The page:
Did “Li’l Debbie” Preston move the County landfill to Hawley Street? No, that is the stench of corruption wafting from the Broome County executive suite. And once again the smelliest player there is Bijoy Datta. Not content with his $83,577salary—twice the median household income in the county—Mr. Datta has been running a “consulting” business; in this case “consulting” pretty much means “selling political influence.” And to whom is he selling these wares? Surprise, surprise: to Li’l Debbie’s campaign and that of Sheriff David Harder, himself not paragon of virtue when it comes to campaign contributions. Not satisfied to corrupt Broome County, Mr. Datta also sold his “services” to the campaign of Kirk Martin for Tioga County district attorney. After two years of carrying on this business in violation of Broome County laws, Mr. Datta has finally written his boss a memo formally requesting permission to continue to moonlight. Ms. Preston should do the right thing and demand that Mr. Datta do the job we taxpayers are paying him to do. And she should put him on notice that his next ethical lapse will be his last on the County payroll.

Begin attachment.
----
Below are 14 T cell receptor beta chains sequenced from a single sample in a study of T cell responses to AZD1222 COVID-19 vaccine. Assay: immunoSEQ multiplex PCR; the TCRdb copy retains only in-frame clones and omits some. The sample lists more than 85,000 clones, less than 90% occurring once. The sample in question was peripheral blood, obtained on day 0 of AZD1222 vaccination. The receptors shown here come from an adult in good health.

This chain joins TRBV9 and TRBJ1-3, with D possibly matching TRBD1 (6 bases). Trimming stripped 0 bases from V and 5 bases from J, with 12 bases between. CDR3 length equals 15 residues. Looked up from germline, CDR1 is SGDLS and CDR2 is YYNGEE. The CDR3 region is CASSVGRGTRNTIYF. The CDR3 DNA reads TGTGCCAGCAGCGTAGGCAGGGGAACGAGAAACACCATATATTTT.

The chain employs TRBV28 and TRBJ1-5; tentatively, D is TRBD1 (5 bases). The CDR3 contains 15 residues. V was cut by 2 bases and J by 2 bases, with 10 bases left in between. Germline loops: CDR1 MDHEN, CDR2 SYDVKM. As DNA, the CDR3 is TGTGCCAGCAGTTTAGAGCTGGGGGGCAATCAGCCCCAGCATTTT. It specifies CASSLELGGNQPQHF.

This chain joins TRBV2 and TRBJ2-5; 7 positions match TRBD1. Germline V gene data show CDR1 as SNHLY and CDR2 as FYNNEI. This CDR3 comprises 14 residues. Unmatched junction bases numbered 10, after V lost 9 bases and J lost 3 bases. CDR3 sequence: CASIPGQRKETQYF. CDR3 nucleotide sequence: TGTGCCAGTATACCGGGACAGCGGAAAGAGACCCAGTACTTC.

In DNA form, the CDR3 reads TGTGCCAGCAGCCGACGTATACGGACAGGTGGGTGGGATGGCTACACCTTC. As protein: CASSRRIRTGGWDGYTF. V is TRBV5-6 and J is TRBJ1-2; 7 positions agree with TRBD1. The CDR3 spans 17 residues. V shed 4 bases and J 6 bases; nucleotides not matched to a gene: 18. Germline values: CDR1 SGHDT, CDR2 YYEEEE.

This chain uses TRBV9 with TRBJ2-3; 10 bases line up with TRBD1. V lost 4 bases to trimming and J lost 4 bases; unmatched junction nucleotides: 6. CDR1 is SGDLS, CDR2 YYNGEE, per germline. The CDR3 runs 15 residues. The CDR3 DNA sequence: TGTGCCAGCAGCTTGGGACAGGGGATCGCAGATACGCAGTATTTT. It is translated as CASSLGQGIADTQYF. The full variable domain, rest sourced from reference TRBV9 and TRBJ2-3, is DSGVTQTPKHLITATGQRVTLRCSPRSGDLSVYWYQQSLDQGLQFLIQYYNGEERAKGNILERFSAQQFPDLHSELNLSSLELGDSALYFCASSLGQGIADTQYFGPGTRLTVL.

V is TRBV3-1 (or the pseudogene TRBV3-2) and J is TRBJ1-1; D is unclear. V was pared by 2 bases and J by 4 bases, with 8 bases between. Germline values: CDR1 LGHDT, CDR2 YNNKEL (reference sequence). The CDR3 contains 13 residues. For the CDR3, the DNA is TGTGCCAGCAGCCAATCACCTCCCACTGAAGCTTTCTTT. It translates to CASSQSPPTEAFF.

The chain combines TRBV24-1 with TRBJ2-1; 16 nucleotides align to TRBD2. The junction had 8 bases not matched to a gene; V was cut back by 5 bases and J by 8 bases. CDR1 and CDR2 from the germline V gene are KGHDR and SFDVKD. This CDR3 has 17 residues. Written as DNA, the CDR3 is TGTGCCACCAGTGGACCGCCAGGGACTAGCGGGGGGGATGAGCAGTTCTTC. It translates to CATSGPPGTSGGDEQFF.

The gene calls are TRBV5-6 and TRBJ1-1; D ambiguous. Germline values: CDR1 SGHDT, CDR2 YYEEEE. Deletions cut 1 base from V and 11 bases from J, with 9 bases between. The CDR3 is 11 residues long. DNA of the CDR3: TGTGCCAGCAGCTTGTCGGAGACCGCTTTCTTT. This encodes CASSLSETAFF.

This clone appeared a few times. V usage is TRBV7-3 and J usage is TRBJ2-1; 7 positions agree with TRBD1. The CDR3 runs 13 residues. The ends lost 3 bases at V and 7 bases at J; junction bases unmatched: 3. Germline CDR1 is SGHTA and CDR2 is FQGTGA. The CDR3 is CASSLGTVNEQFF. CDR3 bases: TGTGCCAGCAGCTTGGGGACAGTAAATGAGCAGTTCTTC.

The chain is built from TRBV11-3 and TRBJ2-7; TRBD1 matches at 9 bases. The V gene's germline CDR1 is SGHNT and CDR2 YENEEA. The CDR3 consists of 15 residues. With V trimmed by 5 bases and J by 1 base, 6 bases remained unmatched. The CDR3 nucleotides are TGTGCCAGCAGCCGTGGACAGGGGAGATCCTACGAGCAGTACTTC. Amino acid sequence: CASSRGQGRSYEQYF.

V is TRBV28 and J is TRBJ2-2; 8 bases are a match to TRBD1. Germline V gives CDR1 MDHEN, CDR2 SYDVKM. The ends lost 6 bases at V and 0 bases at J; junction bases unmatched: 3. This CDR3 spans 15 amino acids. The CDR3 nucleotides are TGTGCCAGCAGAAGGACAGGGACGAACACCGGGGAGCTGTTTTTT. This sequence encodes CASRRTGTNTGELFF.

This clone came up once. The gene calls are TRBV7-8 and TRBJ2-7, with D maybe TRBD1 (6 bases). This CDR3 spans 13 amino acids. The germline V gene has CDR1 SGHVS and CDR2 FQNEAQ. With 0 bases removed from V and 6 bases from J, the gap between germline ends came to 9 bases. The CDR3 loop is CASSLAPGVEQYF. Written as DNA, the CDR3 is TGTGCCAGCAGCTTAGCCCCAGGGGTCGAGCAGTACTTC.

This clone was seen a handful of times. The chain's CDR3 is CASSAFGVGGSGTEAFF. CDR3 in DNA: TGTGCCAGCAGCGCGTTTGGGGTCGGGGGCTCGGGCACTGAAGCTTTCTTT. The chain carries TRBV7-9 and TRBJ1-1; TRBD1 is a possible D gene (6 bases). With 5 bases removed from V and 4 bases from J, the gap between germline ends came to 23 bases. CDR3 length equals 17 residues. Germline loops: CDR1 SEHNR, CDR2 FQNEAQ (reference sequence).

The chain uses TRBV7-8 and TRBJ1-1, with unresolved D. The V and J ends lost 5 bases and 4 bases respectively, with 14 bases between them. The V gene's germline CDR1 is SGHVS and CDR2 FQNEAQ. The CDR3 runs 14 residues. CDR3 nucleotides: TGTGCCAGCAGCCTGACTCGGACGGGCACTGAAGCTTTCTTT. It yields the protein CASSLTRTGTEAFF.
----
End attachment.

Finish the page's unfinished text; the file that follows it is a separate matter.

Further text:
Not ready for prime time: arts edition

Some years ago, an article in the Washington Post posited the existence of a Surf-and-Turf line running roughly along the Mason-Dixon line. North of this line restaurant menus were likely to feature surf-and-turf and to eschew arugula. Binghamton is a good 200 miles behind that line and, while local restaurants have much improved in the dozen of so years since I moved here, the surf-and-turf culture is alive and well. Case in point: the opening reception of the Annual Members’ Show of Fine Arts Society of the Southern Tier (FASST). (Full disclosure: my wife is a member of FASST and one of her entries in that show won a prize.)